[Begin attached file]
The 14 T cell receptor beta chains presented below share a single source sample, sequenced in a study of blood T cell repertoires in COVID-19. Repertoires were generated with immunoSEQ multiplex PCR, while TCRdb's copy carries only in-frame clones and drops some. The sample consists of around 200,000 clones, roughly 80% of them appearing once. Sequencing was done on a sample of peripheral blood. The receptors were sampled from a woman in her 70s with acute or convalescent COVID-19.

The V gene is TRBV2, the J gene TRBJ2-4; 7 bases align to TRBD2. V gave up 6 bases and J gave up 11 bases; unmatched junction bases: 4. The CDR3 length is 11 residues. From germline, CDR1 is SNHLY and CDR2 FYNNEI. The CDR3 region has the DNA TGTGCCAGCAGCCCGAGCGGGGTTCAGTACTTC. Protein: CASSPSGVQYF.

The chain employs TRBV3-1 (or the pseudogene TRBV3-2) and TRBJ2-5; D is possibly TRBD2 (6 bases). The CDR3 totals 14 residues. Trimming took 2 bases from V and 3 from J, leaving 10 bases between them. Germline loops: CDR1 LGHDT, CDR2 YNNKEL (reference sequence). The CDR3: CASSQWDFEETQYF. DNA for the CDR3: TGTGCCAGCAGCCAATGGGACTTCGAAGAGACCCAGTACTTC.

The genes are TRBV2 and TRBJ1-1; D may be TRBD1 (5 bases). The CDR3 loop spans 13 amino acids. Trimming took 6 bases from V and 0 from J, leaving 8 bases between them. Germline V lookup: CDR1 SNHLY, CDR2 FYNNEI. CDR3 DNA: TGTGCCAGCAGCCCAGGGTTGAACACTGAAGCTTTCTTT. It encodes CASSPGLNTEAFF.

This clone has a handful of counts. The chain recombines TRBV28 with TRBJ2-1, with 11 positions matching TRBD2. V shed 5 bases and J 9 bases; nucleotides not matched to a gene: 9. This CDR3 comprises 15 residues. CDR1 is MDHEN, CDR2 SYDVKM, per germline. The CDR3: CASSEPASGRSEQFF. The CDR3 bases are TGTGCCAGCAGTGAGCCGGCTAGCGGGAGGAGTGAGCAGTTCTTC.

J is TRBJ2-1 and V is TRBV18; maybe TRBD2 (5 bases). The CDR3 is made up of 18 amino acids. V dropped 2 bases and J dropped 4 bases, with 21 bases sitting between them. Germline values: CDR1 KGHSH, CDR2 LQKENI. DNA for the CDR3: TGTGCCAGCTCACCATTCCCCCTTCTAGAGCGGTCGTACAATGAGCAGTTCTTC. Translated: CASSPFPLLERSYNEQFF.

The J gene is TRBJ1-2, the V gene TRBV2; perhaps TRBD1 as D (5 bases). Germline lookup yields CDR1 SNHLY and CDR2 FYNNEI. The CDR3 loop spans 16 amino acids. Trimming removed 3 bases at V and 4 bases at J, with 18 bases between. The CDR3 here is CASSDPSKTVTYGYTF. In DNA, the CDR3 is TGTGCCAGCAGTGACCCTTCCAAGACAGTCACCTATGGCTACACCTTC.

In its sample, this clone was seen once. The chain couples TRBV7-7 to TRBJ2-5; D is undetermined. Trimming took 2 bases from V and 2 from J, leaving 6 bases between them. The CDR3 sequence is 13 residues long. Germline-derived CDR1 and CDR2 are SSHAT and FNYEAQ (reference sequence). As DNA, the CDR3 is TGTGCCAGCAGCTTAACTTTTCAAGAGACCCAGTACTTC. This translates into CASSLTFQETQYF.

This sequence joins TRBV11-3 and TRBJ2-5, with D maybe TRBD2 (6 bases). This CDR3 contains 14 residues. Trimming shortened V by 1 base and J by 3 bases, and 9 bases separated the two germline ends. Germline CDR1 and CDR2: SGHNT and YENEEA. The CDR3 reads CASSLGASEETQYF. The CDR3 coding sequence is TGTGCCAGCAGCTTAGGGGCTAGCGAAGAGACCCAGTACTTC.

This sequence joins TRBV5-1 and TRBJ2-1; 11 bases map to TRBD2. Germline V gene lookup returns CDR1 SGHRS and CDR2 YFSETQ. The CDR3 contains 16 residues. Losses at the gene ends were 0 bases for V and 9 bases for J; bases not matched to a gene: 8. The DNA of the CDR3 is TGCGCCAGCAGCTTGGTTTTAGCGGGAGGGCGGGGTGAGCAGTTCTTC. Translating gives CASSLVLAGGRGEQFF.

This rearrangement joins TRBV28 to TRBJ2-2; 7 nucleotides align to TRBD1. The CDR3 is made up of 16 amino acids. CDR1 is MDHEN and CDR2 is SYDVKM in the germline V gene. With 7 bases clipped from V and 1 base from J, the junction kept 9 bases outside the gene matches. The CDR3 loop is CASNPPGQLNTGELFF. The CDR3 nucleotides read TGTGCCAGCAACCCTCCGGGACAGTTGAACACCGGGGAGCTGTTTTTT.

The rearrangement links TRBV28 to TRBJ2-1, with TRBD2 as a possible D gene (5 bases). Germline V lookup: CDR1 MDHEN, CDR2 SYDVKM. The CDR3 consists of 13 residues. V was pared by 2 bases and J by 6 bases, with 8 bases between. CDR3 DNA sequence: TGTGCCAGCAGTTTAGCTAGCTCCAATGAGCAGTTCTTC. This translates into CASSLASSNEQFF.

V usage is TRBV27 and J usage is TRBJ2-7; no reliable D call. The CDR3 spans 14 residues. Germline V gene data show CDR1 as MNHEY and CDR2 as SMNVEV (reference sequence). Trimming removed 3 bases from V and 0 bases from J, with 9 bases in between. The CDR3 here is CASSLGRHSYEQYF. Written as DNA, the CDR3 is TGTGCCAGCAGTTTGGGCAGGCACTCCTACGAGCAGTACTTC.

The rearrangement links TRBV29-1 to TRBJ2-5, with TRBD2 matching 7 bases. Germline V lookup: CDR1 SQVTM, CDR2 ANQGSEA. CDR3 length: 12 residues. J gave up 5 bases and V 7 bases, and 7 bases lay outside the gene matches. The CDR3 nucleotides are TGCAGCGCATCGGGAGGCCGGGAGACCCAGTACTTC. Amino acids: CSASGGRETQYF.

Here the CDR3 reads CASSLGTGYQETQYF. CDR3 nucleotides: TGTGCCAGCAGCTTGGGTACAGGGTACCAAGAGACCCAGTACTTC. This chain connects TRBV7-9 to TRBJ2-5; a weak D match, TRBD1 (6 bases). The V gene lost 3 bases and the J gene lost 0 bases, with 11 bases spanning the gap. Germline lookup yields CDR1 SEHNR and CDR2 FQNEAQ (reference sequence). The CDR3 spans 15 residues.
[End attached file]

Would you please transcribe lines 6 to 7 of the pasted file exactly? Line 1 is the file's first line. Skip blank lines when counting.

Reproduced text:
J is TRBJ2-1 and V is TRBV18; maybe TRBD2 (5 bases). The CDR3 is made up of 18 amino acids. V dropped 2 bases and J dropped 4 bases, with 21 bases sitting between them. Germline values: CDR1 KGHSH, CDR2 LQKENI. DNA for the CDR3: TGTGCCAGCTCACCATTCCCCCTTCTAGAGCGGTCGTACAATGAGCAGTTCTTC. Translated: CASSPFPLLERSYNEQFF.

The J gene is TRBJ1-2, the V gene TRBV2; perhaps TRBD1 as D (5 bases). Germline lookup yields CDR1 SNHLY and CDR2 FYNNEI. The CDR3 loop spans 16 amino acids. Trimming removed 3 bases at V and 4 bases at J, with 18 bases between. The CDR3 here is CASSDPSKTVTYGYTF. In DNA, the CDR3 is TGTGCCAGCAGTGACCCTTCCAAGACAGTCACCTATGGCTACACCTTC.